Animal Conservationist. Independent. Good-Hearted.
By Diane Kline
Lions and tigers and wolves, oh my! These are among the animals Virginia “Ginny” Busch wants to save, freely admitting, “I have a fondness for predators.”
The daughter of August Busch III, Busch’s passion for animals began as a child. She grew up on a farm, and also spent every Sunday visiting her grandfather at Grant’s Farm, the site of the Busch family estate, discovering everything from elephants in the backyard to cockatoos in the family room. And during multiple trips to SeaWorld and Busch Gardens, which were formerly owned by Anheuser-Busch, she also got to interact with unusual animals, especially in the nursery.
After graduating from Washington University, Busch worked as director of corporate conservation programs for the SeaWorld and Busch Gardens adventure parks. When InBev bought Anheuser-Busch, what Busch calls “a changing culture” caused her to leave the empire her family created.
But Busch’s mission to conserve animals quickly brought her back to work in 2012 as executive director of the Endangered Wolf Center in Eureka, Missouri. Now, her focus is protecting the species and dispelling the myth of the “big bad wolf,” noting that wolves are actually shy and fearful of humans. She’s currently overseeing the organization’s next big fundraiser, the 2018 Polo Classic at McGehee Polo Field on Aug. 25.
Busch also sits on the boards of the Wild Earth Allies, World Wildlife Fund, Humane Society of Missouri and Saint Louis Zoo. She and husband Chris Kostman, an orthopedic surgeon, are raising Will, 9, and Amelia, 7, as well as teaching them to love wolves. Here, she shares how family and animals have shaped her thinking and her life.
I get my Zen from animals instead of people.
I have more patience for animals, which is why I’m dedicated to their preservation. If all the people vanished from the earth, the animals would be fine. They don’t need us; we need them. Predators are part of every piece of the puzzle. If you lose predators, the population of their prey explodes, affecting the food supply and spreading disease, which, ultimately, affects humans.
Our family—and the family business—was a tapestry.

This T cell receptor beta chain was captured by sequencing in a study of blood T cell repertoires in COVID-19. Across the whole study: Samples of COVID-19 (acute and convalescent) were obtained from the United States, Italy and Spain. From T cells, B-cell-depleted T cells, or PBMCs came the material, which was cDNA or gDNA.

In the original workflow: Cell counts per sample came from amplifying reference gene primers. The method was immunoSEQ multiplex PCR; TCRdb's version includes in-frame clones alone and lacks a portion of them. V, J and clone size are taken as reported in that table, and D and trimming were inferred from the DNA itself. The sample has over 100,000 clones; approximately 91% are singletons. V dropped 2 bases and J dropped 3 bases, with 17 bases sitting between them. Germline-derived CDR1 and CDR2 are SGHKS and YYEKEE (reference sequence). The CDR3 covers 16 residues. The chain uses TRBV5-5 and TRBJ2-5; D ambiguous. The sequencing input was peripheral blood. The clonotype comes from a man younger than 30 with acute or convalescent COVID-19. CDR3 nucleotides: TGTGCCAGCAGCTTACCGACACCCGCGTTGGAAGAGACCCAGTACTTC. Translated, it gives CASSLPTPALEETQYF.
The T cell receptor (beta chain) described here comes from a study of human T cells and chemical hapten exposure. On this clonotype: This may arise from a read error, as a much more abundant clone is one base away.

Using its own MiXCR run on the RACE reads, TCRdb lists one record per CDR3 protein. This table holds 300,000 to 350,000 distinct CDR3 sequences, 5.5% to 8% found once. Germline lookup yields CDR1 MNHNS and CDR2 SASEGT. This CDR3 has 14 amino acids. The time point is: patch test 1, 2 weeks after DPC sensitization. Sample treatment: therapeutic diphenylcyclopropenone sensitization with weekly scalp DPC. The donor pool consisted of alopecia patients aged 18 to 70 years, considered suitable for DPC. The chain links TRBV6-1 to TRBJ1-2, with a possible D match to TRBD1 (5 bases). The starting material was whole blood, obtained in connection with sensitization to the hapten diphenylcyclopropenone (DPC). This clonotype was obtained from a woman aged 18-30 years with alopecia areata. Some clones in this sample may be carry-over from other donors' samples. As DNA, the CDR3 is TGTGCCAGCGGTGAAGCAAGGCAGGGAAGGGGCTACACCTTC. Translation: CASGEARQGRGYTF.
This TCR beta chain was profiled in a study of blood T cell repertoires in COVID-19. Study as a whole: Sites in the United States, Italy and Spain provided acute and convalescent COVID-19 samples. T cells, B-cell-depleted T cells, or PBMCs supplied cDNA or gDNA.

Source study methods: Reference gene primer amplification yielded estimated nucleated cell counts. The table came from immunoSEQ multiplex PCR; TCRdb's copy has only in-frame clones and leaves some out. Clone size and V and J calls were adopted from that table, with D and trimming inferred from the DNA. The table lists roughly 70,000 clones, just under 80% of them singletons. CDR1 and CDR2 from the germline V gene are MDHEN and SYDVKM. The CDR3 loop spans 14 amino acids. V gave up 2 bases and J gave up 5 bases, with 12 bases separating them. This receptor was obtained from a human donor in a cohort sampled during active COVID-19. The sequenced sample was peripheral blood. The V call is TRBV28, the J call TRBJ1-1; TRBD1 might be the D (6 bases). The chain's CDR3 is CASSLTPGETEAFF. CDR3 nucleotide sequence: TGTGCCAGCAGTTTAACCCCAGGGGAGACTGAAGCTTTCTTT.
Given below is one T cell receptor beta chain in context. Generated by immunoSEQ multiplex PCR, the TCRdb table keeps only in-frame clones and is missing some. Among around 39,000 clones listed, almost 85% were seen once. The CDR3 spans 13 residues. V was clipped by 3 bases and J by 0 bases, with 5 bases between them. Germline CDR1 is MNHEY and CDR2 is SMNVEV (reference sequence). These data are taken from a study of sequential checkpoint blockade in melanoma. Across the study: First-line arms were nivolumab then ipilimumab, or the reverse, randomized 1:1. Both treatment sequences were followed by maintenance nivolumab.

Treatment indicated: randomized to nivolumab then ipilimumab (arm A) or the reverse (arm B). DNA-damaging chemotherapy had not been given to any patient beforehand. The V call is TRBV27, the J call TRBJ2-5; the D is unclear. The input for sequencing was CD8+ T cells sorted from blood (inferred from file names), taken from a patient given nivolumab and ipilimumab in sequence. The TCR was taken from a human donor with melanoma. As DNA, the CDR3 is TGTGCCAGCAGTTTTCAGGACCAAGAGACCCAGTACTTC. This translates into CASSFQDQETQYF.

You can’t separate the two. When InBev bought A-B, the change was abrupt and horrible—not just because of the business or the job, but because it was our family history and legacy. We all rallied around each other. I learned that in business, decisions are for the good of the shareholders, so put on your big girl pants and go on.
“No” or “I can’t” is not part of my vocabulary.
My outlook is usually positive. I don’t like people who play the constant victim. They choose how to live their lives. I was always an independent and responsible kind of kid. My mom and dad instilled in me that you should always be doing something. If I gave it my best effort, my parents trusted me.
You’re not failing… it’s just your mind set.
Set yourself up for success. For example, on my to-do list, I only put down a few tasks that I have a good chance of completing. If I get more accomplished, fantastic. But if you write down 20 things on your list and get to three, you always feel like you’re failing. Change the way you look at something.
Growing up as a Busch, people made assumptions about who I was.
They thought I must be a spoiled brat. I didn’t grow up in a luxurious setting because my parents are down to earth. They taught me to be driven, not pompous. In her 30s, my mom went to law school—at night! When she took me and my brother to school with her, we’d be coloring in the back of the room while she conducted mock trials. That leaves a lasting impression.
I don’t have the energy for frivolous people.
I don’t like small talk and don’t like people who think too much about themselves or how they’re perceived. They put forth a persona of who they think they should be. I’m not drawn to those people. I only have a handful of close friends—it’s enough.
It’s never over.
There aren’t many things you can wrap up easily. I like challenges and like to fix things, realistically or metaphorically. It’s gratifying to finish something, check that box all neat and tidy, and close that door. But then, there’s always the next thing to tackle.